I wanted it to be my fault. When I found myself irritated by Rick Bass’s “The Black Rhinos of Namibia: Searching for Survivors in the African Desert,” I figured something was wrong with me. After all, one of my favorite books, “Colter: The True Story of the Best Dog I Ever Had,” was written by Bass, crafted with lyricism, heart, and insight. So Rick Bass, gifted memoirist and nature writer, on rhinos? I had been certain it would be a treat.
Except right off the bat it didn’t feel like a treat. Bass takes us to the vast desert of Namibia where he plans to pursue black rhinos with a charismatic conservationist and indigenous trackers. Should be fascinating. But page after page turns out to be less rhino adventure and more a slog through dense, convoluted ramblings about time, evolution, and nature’s complicated and interwoven tapestry. “There is nothing, and we look out at nothing,” he writes about viewing an African mesa, “and we feel a peace and a stillness that in no way should be correlative to the near past, the human history that resides just beneath the land to the north, the land we are looking out at, only a few short decades ago; or, for that matter, yesterday, or this morning, this afternoon, now.”
Stubbornly determined to like this book, I found myself pouncing on any energetic paragraph, noting optimistically in the margins that perhaps the work was just now getting its legs. But for too much of the book these moments fizzle and we are given only the idea of rhino: “What is a rhino, and just as there are different trophic levels within and upon a landscape — and just as such layers exist in our own lives as we proceed through them — are there possibly similar trophic levels of other lives, and other dreams?” Bass writes.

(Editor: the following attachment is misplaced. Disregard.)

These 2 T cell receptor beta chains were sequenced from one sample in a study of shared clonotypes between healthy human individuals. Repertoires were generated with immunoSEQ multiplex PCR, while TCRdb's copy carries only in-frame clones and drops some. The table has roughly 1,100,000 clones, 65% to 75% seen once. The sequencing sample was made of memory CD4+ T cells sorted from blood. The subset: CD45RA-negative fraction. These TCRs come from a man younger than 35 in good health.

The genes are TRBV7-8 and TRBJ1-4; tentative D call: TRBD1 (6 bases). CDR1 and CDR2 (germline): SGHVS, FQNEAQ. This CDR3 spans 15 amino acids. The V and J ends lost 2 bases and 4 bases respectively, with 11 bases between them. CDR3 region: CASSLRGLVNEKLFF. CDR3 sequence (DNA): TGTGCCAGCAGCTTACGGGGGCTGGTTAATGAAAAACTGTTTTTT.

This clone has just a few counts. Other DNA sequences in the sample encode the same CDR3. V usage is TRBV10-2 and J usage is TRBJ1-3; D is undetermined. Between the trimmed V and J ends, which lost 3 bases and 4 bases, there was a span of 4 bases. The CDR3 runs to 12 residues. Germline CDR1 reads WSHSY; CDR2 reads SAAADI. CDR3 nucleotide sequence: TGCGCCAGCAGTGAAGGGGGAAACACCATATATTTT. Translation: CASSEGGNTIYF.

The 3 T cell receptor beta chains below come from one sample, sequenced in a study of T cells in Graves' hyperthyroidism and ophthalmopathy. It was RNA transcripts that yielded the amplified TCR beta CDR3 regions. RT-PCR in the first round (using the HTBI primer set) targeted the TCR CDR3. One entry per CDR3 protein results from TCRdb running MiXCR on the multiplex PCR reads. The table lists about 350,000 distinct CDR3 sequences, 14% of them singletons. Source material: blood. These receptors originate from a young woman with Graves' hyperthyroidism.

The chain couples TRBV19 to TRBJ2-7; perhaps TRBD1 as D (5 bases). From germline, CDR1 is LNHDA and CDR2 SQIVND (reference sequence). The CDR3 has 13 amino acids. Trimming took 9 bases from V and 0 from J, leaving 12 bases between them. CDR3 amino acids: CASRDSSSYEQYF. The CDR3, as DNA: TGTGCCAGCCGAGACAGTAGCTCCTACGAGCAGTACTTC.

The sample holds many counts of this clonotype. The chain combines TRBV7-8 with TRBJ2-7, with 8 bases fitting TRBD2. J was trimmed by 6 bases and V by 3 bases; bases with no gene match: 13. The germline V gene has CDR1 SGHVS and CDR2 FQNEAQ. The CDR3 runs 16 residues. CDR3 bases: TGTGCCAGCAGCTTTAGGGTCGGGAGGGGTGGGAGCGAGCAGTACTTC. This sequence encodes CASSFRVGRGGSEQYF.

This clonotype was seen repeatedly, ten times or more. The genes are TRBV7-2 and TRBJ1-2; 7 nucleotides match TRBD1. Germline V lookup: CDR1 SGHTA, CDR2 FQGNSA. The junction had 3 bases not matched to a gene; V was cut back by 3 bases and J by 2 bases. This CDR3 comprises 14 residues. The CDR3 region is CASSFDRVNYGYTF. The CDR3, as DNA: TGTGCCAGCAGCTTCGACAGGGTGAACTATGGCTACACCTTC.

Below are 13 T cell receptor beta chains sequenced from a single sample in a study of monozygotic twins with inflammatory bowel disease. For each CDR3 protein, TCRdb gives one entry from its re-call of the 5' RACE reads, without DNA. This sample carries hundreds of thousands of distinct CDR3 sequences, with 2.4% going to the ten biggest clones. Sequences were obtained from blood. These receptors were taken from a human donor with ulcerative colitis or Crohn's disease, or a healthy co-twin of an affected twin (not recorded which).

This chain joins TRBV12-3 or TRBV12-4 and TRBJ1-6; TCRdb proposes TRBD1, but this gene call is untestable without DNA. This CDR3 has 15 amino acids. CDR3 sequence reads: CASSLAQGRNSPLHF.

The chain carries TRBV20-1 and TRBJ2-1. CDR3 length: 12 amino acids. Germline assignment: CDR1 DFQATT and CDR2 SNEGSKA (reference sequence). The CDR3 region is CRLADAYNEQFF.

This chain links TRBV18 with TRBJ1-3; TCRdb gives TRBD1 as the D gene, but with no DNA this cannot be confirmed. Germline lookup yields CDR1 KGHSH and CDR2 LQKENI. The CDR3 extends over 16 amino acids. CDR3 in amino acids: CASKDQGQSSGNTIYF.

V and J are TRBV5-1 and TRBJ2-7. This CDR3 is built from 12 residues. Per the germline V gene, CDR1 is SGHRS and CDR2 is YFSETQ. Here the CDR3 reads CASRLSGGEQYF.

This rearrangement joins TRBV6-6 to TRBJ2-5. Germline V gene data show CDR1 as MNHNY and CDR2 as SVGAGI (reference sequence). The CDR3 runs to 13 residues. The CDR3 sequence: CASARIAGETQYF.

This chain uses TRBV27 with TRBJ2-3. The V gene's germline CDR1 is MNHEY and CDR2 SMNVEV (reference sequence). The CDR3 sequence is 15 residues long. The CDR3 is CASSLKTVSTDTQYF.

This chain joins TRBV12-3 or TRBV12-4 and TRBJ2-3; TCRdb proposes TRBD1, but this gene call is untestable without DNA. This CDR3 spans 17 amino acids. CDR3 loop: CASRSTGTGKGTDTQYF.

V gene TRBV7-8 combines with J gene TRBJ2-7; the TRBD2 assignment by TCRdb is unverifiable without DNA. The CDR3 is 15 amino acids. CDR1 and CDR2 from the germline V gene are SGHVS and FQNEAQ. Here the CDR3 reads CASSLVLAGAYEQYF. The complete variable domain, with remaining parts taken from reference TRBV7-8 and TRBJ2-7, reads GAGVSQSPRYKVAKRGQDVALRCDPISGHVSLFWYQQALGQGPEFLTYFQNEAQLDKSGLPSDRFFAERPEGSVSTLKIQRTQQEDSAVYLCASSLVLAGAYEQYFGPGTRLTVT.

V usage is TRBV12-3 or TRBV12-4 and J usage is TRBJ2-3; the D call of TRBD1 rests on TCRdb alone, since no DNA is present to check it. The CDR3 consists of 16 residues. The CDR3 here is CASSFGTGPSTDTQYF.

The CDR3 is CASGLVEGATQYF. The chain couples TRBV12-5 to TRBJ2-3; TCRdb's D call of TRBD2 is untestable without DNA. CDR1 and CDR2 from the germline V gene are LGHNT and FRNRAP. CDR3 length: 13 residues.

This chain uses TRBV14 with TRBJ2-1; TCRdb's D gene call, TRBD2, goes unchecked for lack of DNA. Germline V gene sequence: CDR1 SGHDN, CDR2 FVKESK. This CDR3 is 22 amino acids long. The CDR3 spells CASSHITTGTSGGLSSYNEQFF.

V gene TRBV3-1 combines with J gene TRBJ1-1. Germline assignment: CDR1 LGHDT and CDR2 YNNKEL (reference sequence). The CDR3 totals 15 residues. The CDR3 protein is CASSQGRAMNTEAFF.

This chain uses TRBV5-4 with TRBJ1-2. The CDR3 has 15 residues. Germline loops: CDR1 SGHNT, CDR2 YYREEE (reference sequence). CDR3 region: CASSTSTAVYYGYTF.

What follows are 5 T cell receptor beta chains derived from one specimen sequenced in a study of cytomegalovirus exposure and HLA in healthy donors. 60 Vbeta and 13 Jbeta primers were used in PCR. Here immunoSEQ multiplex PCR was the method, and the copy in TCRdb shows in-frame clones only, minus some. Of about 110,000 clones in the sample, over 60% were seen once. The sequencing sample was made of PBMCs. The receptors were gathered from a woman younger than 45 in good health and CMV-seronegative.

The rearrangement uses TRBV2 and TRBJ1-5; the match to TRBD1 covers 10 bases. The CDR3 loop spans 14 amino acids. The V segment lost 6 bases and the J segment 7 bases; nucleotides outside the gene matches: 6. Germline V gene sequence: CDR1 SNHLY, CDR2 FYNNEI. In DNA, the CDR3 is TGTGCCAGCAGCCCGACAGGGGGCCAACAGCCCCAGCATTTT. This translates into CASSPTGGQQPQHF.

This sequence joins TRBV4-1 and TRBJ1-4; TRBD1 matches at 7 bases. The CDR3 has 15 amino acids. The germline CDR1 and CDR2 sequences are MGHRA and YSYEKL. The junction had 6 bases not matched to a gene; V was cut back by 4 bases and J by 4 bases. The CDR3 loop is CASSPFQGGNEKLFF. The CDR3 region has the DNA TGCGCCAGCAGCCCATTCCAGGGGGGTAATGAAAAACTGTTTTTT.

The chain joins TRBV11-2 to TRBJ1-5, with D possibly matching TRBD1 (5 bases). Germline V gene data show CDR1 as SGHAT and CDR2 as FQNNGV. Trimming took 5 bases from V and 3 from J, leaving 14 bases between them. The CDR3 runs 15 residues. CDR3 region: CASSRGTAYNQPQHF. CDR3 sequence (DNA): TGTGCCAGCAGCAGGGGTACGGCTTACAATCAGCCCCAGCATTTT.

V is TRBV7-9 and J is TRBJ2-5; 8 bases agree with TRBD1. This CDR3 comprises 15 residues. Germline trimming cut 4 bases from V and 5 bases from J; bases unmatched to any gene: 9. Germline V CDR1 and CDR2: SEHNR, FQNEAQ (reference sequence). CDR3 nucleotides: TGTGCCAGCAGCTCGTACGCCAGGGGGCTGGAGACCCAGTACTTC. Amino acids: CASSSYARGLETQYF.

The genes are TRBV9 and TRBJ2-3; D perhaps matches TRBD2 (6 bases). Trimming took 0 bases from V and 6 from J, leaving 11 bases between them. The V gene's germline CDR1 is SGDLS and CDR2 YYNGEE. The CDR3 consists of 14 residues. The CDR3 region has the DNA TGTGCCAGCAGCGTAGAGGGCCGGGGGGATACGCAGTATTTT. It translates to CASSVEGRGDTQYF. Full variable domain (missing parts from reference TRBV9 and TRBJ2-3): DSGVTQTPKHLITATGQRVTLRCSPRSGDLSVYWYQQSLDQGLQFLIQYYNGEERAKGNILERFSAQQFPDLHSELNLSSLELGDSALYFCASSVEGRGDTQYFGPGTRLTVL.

We finally see a real rhinoceros at about the book’s halfway point. Then we get a dose of the intimacy and danger we’ve craved. Not a big dose, maybe, but a dose.
Bass apparently went to Namibia for a very short time about seven years ago. I say apparently because he does not make any of this clear. We can date the story using an article from 2006 he wrote on the subject, and also a time reference in the epilogue. Surely many readers will have the impression the trip was recent.
All that said, thrilling are the sparks of the old Rick Bass. In a section on the ecology of places, Bass offers a clear and poetic explanation about how cedar forests are kept healthy by bears who deliver nitrogen to the soil by means of the salmon they eat (“each fish a dense torpedo of protein”). Perhaps rhinos provide a similar service to the desert.
Bass can be funny, as when his shorts, loaded down with collected rocks, nearly fall off as he tries to run.
And his vivid descriptions of incredible creatures are breathtaking. There are lions with “dagger-clawed paws” who breathe their “hot and anticipatory breath through a cage of teeth.” A rhino, he tell us, is “a three-thousand-pound nearly blind racehorse with three-foot-long dagger horns, capable of eating poisonous plants and going without water for days.” And then there is the moment when a mother rhino “ran without stopping, galloping toward the horizon, raising plumes of red dust as if each strike of her feet was kindling a fire.”
Those flashes of poetry only made me pine for a book full of them.